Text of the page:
Less than one-tenth of 1 percent earn a ‘perfect 36’
Alex Geoghegan, Allison Salamone and Molly Wooster of Lee’s Summit West High School each earned the highest possible ACT composite score of 36. On average, less than one-tenth of 1 percent of students who take the ACT earn a top score. In the U.S. high school graduating class of 2016, only 2,235 out of nearly 2.1 million graduates who took the ACT earned a composite score of 36.
Alex, a 2017-18 senior, is the son of Sean and Laura Geoghegan. He is an International Baccalaureate diploma candidate, earned academic letters each year in high school, has received varsity letters in cross country and track the past three years and qualified for state cross country for three years. Alex is a member of LSWHS Una Voce chamber choir and has earned vocal music letters each year.
Allison, a 2017-18 junior, is the daughter of Lyn Salamone and Matt Salamone. She is an International Baccalaureate diploma candidate, attended the Missouri Scholars Academy, is a Titan Ambassador and participates in cross country, track, Kindness Council, French Honor Society, Math Club/Missouri Math League, robotics, Science Bowl and Scholar Bowl. Allison is ranked in the top 1 percent in her class, has earned academic letters each year she attended LSWHS and received the departmental award for mathematics last year. In addition, she is a member of High Voltage Cheer’s senior team and coaches for the team’s youth competition.
Molly, a 2017-18 junior, is the daughter of Jeff and Jennifer Wooster. She attended the Missouri Scholars Academy, serves as captain of the Junior Varsity Science Bowl, is vice president of the LSWHS Kindness Council, volunteers weekly at Abundant Life Church and participates in LSWHS robotics, Math Club/Missouri Math League, Spanish Honor Society and Youth Advisory Council. In addition, she is an International Baccalaureate diploma candidate.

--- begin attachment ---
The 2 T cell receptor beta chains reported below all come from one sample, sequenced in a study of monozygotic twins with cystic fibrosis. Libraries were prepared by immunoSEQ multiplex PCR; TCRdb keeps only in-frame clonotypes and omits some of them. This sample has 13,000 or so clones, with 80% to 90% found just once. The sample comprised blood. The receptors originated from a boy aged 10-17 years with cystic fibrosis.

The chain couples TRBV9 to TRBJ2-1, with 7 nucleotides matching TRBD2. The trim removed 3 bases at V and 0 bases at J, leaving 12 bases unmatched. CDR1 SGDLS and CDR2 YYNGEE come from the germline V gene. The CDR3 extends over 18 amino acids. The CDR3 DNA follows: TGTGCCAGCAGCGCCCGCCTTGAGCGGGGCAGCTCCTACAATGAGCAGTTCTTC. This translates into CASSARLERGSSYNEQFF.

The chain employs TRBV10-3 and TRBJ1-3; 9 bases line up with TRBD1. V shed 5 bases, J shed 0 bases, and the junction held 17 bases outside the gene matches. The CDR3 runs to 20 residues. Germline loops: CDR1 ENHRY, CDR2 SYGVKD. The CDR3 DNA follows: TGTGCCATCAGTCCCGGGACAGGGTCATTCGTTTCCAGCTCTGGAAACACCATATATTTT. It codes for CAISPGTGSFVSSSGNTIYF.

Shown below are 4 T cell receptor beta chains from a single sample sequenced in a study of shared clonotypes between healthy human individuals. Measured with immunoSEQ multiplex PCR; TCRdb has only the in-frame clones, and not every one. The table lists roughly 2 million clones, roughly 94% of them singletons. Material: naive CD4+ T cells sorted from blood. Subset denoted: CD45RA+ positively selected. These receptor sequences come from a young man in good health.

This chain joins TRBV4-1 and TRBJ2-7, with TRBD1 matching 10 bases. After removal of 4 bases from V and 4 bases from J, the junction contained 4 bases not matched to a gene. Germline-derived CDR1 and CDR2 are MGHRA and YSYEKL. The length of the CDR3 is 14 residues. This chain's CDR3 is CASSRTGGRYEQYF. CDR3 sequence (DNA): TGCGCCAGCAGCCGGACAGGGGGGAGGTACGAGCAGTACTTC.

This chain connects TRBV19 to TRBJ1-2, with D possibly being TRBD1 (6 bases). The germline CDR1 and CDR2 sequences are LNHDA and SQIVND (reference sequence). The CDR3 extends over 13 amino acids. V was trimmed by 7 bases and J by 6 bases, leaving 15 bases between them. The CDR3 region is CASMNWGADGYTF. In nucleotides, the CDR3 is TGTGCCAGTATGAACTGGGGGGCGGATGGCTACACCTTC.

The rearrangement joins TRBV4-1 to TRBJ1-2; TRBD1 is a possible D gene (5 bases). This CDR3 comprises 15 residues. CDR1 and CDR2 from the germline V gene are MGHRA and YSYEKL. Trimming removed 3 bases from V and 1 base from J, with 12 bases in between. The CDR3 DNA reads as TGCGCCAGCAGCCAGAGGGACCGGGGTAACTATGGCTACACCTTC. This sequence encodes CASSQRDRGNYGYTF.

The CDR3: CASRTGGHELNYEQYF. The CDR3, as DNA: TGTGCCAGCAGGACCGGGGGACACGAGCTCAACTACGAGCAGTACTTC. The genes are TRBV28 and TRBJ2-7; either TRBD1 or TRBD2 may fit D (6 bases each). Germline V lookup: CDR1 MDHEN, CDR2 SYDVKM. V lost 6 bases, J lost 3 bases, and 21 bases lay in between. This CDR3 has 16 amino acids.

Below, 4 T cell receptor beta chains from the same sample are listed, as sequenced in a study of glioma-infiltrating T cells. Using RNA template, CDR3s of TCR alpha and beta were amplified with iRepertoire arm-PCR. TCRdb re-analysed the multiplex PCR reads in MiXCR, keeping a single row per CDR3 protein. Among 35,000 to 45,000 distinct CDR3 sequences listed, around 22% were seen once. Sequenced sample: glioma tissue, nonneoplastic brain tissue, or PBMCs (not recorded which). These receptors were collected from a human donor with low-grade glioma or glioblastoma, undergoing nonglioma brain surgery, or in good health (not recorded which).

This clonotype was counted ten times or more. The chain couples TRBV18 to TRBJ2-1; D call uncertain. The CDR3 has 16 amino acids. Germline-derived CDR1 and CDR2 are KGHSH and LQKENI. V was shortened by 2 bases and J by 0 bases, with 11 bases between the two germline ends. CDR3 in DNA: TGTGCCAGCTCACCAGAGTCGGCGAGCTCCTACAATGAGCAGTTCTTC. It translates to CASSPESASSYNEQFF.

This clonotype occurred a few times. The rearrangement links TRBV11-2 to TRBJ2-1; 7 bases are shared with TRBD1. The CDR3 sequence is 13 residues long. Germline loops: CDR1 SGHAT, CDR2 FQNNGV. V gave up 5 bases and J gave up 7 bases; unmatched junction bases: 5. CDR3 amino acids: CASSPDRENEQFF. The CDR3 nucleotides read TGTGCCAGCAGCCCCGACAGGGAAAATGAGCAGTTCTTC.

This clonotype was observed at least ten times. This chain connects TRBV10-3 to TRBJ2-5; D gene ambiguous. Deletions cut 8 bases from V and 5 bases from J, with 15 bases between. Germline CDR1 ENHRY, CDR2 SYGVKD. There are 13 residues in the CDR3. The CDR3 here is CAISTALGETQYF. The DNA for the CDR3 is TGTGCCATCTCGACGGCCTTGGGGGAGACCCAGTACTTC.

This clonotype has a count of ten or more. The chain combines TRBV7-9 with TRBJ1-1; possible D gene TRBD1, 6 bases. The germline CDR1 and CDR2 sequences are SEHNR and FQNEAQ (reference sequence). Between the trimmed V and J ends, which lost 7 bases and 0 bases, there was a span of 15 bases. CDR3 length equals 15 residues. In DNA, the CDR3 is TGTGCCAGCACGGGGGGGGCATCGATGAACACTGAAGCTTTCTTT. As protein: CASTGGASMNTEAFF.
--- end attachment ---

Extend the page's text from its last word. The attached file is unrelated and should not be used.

The ACT consists of tests in English, mathematics, reading and science, each scored on a scale of 1 to 36. A student’s composite score is the average of the four test scores. Some students also take the optional ACT writing test, but the score for that test is reported separately and is not included within the ACT composite score.
In a letter to the recognized students, Marten Roorda, ACT chief executive officer, stated, “Your achievement on the ACT is significant and rare. While test scores are just one of multiple criteria that most colleges consider when making admission decisions, your exceptional ACT composite score should prove helpful as you pursue your education and career goals.”
ACT test scores are accepted by all major U.S. colleges. Exceptional scores of 36 provide colleges with evidence of student readiness for the academic rigors that lie ahead.